This paint promises to clean itself — and improve the air we all breathe

An experimental paint uses sunlight to clean itself and fuel chemical reactions that absorb and neutralise pollutants.

A fresh coat of paint can do wonders to spruce up the look of a facility, but a new brand of paint promises to clean up more than just the walls. Austrian chemists have developed a new type of paint that, when activated by sunlight, not only cleans itself, but starts to absorb dangerous pollutants from the air.

Photocatalytic paint contains nanoparticles that, when exposed to UV light, react with pollutants to make them break down, theoretically preventing staining and removing them from the air. These pollutants currently cause damage and staining to buildings, as well as being potentially harmful to human health. On coming into contact with the paint, these pollutants are converted into less harmful substances such as carbon dioxide and water.

While these paints have been around for a while, this new study is the first to demonstrate that ordinary sunlight is enough to trigger the paint’s self-cleaning — and air-purifying — qualities. One of the study’s authors told Scientific American that hopefully the paint would be able to do its work without any external prompting. 

“It is better to be able to use solar light to activate, as the paint can work passively, by itself,” said Antonio Nieto-Márquez Ballesteros, a chemist at the Technical University of Madrid.

ISSA senior director Dr. Gavin Macgregor-Skinner says the study adds to years of research on using paint products that could clean themselves and remove pollutants from the air. It remains to be seen whether this new innovation of activation by sunlight will prove effective outside the lab.

“This recent research produced a paint using recycled materials such as titanium scrap from industry and fallen tree leaves as organic waste. The research was conducted in a laboratory with a controlled environment, so a critical next step is to determine how this paint performs in real-world conditions,” Macgregor-Skinner says.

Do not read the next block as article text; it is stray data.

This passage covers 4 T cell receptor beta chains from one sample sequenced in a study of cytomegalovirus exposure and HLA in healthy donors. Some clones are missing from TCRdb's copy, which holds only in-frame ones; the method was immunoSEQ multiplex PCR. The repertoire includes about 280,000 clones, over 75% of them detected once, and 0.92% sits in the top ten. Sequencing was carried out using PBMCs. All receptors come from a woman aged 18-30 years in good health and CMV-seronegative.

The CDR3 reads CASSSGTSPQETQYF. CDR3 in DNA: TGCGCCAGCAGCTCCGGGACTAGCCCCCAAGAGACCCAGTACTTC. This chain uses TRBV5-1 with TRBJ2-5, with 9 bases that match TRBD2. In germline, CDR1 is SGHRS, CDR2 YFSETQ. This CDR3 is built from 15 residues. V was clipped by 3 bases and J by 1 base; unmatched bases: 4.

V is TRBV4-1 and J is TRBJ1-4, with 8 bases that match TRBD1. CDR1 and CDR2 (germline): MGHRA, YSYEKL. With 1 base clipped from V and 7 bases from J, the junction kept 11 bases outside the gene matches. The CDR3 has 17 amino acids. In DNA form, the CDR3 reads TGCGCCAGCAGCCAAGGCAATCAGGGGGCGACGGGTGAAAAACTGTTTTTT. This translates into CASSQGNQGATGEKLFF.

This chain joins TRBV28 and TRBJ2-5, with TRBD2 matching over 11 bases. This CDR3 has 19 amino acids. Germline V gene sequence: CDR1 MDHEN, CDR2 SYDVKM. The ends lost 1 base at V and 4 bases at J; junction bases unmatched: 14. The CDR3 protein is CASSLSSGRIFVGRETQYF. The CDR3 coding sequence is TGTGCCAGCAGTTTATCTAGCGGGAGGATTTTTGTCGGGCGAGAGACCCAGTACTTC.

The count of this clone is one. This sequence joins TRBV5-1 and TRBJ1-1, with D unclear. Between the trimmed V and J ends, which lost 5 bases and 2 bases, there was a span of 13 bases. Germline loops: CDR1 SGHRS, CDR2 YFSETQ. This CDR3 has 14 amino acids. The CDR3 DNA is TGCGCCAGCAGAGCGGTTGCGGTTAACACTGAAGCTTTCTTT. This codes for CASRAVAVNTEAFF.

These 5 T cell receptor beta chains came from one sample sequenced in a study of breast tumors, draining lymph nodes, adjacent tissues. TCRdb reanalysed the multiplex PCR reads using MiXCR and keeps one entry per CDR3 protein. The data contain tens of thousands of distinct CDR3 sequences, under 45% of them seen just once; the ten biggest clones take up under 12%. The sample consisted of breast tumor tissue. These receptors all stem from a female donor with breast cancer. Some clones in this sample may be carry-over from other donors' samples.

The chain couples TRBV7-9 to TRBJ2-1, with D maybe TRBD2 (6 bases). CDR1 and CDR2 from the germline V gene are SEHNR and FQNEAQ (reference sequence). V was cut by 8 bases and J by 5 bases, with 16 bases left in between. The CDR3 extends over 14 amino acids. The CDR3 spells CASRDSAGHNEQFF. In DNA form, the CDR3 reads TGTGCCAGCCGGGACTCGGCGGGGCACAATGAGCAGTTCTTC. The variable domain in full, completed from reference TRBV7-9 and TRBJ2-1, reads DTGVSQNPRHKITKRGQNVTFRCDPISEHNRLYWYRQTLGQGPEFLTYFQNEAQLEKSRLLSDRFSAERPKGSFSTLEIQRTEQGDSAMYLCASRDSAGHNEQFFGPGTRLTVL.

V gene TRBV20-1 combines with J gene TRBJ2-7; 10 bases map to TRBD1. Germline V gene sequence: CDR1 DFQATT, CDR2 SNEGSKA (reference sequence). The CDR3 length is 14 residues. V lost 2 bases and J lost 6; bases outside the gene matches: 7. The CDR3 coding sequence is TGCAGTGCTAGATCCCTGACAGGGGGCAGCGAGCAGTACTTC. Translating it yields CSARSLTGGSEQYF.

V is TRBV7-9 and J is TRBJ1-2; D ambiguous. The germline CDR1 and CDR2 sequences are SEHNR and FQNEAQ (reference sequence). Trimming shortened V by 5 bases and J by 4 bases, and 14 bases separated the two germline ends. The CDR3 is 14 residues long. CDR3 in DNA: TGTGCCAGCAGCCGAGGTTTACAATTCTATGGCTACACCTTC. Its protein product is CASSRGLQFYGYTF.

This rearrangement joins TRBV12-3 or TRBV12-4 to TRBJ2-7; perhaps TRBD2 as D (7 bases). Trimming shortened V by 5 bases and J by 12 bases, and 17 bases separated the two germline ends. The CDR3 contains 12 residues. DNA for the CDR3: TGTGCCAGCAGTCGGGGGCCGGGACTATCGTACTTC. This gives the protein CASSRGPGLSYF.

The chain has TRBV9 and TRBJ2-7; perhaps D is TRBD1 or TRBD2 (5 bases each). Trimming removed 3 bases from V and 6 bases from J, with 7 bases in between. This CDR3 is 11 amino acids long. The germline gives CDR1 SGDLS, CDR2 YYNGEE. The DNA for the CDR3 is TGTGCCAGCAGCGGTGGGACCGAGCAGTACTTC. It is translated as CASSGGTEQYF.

There are already commercially available paint products that can absorb and neutralise chemicals and pollutants such as nitrogen dioxide and volatile organic compounds. Paint products can also kill bacteria, viruses and mould; remove odours; repel dust and dirt; and help improve indoor air quality.

“The purpose of paint products such as this one is to create a difference to human health and well-being in the built environment. They can also be used to refurbish old houses and buildings,”Macgregor-Skinner says. 

If successful, this self-cleaning paint could further strengthen links between the cleaning industry and the environmental sector. Air pollution is considered one of the world’s largest environmental health threats. Worldwide people tend to spend approximately 90 percent of their time in different indoor environments. As people spend most of their lives in indoor environments, this has a significant influence on human health and productivity.

“If you live to the age of 80 years, then that’s 72 years you have spent indoors,” Macgregor-Skinner says.

Photo by Theme Photos on Unsplash

Leave a comment:

Your email address will not be published. All fields are required